If you choose a static portfolio, contributions will be placed in a portfolio with a fixed allocation of investments from the various investment categories. You may be able to choose an equity fund, where 70% to 100% of the holdings are in stocks; a fixed income fund, containing 70% to 100% bond and money market instruments; or a balanced fund that includes a mixture of stock and fixed income assets. You'll need to choose a fund based on factors like your child's age, your tolerance for risk, and your overall financial plan. Keep in mind that all investing involves risk, including the possible loss of principal, and there can be no assurance that any investment strategy will be successful.
If you want to change your investment options at a later date, you can generally do so only twice per calendar year for your existing contributions, anytime for your future contributions, or anytime you change the beneficiary of the account.
529 prepaid tuition plans work differently. With prepaid tuition plans, you can't choose among different portfolios. Instead, you buy tuition credits that are guaranteed to increase in value and meet their equivalent cost of tuition when your child starts college.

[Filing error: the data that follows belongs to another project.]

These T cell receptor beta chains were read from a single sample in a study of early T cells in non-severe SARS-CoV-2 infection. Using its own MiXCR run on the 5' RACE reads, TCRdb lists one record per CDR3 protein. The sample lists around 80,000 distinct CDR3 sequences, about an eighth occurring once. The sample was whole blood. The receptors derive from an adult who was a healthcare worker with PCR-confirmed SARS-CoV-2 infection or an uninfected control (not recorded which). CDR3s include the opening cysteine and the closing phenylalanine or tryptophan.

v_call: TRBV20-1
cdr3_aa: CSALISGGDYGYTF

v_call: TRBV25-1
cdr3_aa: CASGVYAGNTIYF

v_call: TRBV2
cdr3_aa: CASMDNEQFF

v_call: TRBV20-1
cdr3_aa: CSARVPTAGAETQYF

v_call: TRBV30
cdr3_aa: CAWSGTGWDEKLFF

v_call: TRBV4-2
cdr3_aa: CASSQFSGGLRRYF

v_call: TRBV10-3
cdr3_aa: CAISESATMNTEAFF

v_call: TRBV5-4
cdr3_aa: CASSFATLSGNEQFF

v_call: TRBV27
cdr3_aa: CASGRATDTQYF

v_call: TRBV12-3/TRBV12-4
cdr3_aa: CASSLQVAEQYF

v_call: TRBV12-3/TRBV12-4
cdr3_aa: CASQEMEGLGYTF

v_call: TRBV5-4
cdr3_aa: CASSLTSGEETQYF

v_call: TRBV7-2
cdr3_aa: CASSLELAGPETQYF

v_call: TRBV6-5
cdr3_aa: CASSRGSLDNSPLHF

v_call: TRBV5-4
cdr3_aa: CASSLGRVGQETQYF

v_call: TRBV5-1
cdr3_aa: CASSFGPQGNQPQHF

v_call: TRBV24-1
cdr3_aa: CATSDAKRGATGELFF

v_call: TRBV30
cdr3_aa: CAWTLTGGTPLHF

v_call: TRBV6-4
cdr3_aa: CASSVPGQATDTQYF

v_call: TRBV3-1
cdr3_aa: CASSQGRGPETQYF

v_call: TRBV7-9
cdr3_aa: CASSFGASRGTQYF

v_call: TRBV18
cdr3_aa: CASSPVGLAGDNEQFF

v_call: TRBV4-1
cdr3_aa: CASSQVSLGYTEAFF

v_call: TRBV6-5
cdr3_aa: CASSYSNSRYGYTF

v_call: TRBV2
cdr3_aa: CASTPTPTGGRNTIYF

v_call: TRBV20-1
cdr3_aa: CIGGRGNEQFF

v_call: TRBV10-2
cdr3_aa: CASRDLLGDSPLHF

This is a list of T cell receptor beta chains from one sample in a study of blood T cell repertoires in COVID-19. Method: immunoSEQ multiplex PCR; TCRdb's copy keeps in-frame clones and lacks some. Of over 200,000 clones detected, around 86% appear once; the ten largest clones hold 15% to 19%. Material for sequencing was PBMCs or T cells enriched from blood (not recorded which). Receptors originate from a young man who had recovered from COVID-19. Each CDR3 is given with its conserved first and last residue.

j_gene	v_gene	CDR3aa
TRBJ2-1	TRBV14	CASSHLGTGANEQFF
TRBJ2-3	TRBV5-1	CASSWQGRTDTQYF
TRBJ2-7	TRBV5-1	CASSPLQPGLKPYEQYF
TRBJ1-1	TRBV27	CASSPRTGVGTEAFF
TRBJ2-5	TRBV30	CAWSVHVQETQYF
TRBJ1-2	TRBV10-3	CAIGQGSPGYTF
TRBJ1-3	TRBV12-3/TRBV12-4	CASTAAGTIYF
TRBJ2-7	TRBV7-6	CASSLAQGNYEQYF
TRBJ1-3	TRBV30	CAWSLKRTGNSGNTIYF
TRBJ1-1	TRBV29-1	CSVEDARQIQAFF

Making an initial contribution
When you submit your application, you'll need to make an initial contribution. The amount required to open an account varies from state to state. Many 529 savings plans allow you to make a small initial contribution (e.g., $25 or $50) if you agree to set up automatic contributions through payroll deductions or automatic bank transfers. (A growing number of companies let their employees contribute to savings plans via payroll deduction.) Thereafter, minimum contributions of at least $15 to $25 are generally required, although a few states have much higher minimums. The amount of the minimum contribution may also be different for residents and nonresidents of the state that sponsors the plan.
With a prepaid tuition plan, you purchase a contract that covers the cost of tuition and fees for a certain number of years. Most prepaid tuition plans require that accounts be fully funded in five years. The cost of a contract varies from state to state and may depend on the beneficiary's age at the time the contract is purchased. You can generally pay for the contract in either a lump sum or through installment payments.